Flooding along the Joachim Creek has increased in recent years and grown in intensity according to the U.S. Army Corp of Engineers.
Someone who knows that too well is Jim Brown.
“Every time it rains I get scared to death like it’s going to flood again,” Brown said.
Brown has lived near the creek for more than a decade. He said his home has flooded four times since 2013 and he lost a car to flood waters in 2016.
“No one knows what it’s like until they have to experience it themselves,” said Brown.
He also lost his wife the same night they were evacuated from their home and sent to an emergency shelter in 2013. She died from other health issues.
Now Brown is desperate for a fix to the flooding issues.
Wednesday night, the U.S. Army Corps of Engineers hosted a workshop to kickstart finding a solution to the increased flood activity.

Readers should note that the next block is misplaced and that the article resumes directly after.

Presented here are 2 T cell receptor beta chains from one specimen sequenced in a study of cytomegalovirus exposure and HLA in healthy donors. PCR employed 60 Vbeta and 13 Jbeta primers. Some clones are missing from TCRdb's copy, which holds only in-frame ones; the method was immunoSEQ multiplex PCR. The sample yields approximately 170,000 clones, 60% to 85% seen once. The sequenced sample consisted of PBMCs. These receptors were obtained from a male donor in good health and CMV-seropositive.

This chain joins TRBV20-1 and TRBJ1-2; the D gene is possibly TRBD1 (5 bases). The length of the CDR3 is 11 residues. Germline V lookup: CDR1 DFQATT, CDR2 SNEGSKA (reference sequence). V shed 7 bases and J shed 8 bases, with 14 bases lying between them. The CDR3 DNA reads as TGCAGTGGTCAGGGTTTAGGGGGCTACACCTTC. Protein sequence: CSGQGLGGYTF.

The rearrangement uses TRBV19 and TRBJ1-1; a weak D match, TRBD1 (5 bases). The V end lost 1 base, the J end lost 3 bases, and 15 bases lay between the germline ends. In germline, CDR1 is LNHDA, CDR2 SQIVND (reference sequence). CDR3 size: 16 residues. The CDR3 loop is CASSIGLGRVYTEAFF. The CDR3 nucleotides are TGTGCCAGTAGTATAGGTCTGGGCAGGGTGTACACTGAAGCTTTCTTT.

It partnered with the City of De Soto, Jefferson County, the Missouri Department of Natural Resources, the U.S. Geological Survey, Citizens’ Committee for Flood Relief, Missouri State Emergency Management Agency, East-West Gateway, and FEMA (Region 7).
“Over the past four years, the frequency and intensity of flash floods in the City of De Soto have increased,” said Shawn Sullivan, Strategic Planning Coordinator for the St. Louis District. “This workshop offers the public an opportunity to provide input and learn more about the floodplain management planning occurring in their community,” added Sullivan.
If you missed the meeting, the U.S. Army Corp of Engineers has a survey it is asking residents near the Upper Joachim Creek Floodplain to fill out.
They plan to draft a report by October 2018 and have the final report ready with recommendations on what to do by March 2019.
The Corp of Engineers said after they make a recommendation it would be up to the city and county to carry out that plan.Copyright 2018 KMOV (Meredith Corporation). All rights reserved.